For more of Slate’s parenting coverage, listen to Mom and Dad Are Fighting
Dear Care and Feeding,
My husband and I have been together (not married, but together) for almost four years. When we first started dating, I told him very bluntly that I was having fun, things were great, but kids are in my future, and if he really didn’t like kids (he and our friends always talked about not being able to stand children), then this would be a fling and we’d be done with it. He took what I said seriously and said “I can consider kids, especially if it’s a while off.” I asked him to clarify, because I know that trick, and he said he didn’t want them now but would be agreeable to it in the future. That was a fair answer, so I took it.
We have talked many times about being parents. I’ve always made my expectations clear. He is still fine with children, but here is my problem: He is firmly against having a baby, and wants to adopt. I have no problems with adoption; I myself am adopted. I’m a teacher, and so I have “25 kids of my own” that I would scoop up and take care of in a heartbeat. The problem is not adopting a child, and the problem is not having one of my own. It’s that my husband hates babies. He has mild autism, and everything about babies sets him off. But I actually do want a baby. And while I can’t pinpoint why, I just know that I do. How do I approach this with my husband? Will we ever agree, or should I just divorce him now?
—Agonizing Over Adoption
I think if you reread your letter, you will see the answer to your own question. Your husband is “firmly against having a baby,” “hates babies,” and made it clear from the outset that he really doesn’t like kids. I’m not going to touch the “mild autism” excuse except to say that plenty of people with autism have babies. While I don’t know your husband’s exact experience, I don’t automatically accept it as a justification for his feelings, which also don’t need justification. It’s fine to not want a baby. It’s also fine that you do. But you two are not going to magically begin to agree. You have been willfully ignoring the writing on the wall for a long time, even while telling yourself that you see through his tricks.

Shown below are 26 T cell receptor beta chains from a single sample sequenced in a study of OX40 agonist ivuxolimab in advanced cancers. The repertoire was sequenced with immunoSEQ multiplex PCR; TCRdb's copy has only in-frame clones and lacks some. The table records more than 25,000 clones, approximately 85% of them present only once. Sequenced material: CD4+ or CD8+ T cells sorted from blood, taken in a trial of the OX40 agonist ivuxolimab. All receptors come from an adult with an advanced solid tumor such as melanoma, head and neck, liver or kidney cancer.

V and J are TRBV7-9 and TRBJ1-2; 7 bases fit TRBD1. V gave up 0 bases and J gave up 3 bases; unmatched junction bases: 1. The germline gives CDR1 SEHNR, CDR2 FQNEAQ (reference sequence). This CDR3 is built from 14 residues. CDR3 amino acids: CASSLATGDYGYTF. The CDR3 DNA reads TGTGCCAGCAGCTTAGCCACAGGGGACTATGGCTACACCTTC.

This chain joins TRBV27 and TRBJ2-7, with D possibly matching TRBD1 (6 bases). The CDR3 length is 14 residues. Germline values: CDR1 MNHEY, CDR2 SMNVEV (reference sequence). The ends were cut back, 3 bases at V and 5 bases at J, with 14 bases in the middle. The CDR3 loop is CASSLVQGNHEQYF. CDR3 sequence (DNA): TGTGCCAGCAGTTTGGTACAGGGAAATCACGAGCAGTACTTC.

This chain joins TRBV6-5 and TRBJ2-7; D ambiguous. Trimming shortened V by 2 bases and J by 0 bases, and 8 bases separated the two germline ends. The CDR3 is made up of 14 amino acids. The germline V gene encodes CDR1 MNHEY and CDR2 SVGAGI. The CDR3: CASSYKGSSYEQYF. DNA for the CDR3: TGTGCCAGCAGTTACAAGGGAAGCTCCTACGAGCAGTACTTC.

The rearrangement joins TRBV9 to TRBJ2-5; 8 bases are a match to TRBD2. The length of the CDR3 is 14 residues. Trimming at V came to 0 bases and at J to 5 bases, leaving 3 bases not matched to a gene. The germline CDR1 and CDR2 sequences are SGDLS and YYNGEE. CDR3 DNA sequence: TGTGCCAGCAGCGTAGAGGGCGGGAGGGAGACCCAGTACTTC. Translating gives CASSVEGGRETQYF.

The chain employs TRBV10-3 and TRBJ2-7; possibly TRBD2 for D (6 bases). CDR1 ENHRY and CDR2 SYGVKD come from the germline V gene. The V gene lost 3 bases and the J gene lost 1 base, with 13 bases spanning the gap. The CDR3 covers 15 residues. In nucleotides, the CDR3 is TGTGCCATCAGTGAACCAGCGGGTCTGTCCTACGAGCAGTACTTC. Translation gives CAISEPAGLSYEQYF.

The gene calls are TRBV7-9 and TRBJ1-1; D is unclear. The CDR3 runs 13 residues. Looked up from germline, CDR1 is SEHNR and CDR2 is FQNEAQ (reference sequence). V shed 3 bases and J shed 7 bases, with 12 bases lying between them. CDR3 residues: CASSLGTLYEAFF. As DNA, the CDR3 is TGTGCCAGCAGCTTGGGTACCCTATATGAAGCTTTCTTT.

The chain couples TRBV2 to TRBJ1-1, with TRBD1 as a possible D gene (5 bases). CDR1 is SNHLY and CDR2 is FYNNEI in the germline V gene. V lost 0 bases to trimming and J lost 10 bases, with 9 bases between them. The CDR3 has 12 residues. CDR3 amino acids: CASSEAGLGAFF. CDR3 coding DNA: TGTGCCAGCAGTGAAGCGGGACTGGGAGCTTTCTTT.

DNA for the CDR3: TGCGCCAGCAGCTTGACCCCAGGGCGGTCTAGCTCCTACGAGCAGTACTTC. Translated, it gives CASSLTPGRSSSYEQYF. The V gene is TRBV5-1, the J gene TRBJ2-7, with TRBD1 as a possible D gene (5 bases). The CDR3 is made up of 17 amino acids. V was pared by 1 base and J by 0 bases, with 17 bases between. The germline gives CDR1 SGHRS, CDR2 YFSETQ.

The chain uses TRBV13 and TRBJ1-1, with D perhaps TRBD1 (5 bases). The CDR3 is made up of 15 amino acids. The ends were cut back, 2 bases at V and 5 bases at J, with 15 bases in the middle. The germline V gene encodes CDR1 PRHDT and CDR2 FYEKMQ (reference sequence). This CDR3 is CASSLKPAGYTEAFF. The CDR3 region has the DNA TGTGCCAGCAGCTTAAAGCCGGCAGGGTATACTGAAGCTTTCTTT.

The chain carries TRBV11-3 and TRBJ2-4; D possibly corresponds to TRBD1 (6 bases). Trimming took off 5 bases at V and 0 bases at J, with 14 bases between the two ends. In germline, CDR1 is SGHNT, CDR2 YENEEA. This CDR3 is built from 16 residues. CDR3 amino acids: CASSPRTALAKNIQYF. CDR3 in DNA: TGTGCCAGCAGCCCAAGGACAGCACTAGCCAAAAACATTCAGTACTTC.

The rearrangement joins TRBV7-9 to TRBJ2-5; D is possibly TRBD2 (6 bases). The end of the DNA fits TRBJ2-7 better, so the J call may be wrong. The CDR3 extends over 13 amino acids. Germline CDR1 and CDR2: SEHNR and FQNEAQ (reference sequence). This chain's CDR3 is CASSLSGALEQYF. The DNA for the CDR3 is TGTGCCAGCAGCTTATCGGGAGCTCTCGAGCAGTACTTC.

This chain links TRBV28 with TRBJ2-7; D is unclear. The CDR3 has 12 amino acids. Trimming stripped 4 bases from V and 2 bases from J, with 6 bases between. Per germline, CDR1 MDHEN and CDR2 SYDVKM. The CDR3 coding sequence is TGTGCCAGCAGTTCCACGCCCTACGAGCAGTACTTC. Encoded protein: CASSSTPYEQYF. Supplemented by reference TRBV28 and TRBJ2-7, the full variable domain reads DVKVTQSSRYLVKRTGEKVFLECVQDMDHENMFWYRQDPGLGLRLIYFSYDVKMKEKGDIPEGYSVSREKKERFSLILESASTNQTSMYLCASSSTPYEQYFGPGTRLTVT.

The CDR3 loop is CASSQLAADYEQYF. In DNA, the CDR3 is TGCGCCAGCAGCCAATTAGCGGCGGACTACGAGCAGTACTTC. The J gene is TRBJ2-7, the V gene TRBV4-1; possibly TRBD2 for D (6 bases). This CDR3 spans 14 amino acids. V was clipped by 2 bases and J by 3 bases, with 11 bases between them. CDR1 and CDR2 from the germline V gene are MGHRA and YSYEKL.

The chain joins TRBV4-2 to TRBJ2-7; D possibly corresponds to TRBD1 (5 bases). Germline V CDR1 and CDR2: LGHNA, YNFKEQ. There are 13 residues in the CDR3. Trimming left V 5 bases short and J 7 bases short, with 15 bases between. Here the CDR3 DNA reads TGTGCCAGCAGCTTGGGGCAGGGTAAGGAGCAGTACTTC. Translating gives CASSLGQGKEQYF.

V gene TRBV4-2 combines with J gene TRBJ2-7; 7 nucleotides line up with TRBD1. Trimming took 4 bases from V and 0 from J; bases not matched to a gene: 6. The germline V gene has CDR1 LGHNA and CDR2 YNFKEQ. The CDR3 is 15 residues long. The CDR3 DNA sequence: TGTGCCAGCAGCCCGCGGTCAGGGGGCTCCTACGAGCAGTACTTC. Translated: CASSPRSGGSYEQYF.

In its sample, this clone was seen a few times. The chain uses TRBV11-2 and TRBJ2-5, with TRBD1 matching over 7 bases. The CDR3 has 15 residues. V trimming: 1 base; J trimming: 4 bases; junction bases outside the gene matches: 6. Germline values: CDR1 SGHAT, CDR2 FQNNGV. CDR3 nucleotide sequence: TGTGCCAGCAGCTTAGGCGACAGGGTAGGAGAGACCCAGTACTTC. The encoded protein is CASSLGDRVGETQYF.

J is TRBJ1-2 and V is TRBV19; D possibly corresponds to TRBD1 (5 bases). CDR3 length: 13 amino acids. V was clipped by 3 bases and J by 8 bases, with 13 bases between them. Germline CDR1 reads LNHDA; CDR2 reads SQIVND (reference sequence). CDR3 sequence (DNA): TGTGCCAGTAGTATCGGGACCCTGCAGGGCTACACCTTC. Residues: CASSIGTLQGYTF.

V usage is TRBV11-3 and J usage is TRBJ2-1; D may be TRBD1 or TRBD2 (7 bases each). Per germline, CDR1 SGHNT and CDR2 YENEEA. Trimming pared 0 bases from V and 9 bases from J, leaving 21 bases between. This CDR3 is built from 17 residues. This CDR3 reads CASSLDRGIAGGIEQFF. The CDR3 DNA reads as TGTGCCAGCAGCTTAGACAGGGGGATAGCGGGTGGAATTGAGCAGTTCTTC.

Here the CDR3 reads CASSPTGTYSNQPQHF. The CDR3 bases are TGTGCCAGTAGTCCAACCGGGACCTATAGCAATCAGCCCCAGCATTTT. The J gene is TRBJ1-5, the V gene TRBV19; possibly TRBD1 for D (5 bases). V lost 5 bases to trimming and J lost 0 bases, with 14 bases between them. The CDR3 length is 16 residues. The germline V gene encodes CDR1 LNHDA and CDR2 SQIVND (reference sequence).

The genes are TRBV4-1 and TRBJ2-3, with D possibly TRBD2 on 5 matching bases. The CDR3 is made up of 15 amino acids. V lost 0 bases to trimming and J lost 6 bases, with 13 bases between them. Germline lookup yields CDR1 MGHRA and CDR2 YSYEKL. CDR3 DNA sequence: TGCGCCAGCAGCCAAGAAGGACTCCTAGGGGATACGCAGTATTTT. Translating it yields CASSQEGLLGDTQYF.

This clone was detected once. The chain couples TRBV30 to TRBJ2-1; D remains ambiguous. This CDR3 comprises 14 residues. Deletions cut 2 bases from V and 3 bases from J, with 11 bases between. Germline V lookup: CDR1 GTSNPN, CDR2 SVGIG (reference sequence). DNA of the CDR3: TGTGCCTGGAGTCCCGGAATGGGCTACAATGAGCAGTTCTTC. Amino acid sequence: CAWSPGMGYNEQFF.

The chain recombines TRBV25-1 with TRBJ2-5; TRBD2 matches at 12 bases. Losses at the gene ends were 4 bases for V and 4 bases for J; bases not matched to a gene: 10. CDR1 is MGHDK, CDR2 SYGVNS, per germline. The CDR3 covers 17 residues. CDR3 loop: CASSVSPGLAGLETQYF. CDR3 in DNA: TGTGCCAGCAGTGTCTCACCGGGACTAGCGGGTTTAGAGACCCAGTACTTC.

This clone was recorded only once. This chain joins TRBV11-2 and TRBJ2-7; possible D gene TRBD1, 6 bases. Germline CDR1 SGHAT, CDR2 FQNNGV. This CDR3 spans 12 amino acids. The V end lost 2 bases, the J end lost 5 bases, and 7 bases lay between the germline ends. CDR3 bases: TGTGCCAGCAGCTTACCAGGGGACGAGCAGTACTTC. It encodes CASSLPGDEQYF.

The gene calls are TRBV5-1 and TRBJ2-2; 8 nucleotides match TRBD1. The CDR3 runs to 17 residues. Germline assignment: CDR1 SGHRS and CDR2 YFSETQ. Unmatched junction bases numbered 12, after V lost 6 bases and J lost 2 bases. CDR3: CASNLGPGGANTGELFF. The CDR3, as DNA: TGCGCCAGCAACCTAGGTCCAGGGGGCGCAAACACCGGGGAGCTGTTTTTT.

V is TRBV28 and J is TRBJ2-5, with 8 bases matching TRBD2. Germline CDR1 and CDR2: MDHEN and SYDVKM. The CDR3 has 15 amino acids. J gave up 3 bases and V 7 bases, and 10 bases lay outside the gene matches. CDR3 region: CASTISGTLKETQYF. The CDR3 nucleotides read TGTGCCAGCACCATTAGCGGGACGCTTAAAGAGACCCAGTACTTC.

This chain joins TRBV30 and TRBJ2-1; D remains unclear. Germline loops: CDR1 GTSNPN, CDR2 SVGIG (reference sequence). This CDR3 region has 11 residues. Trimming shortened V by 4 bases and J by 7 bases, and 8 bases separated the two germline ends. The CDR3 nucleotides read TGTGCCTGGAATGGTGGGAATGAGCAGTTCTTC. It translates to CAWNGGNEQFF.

Since you know you want to have a baby, you must make a decision about your marriage based on everything you understand to be true about yourself and your desires and needs. I wish you strength and courage to follow your heart and do what you already know you need to do.
More Advice From Slate
My girlfriend of six months has worn the same bra every day now for two weeks. I really wonder: Is this a normal thing for most women or a psychological issue? I feel it is a matter of hygiene, abnormal behavior, and also really gross.
Get more Care and Feeding
Slate Plus members get more parenting advice every week. They also help support Slate’s journalism.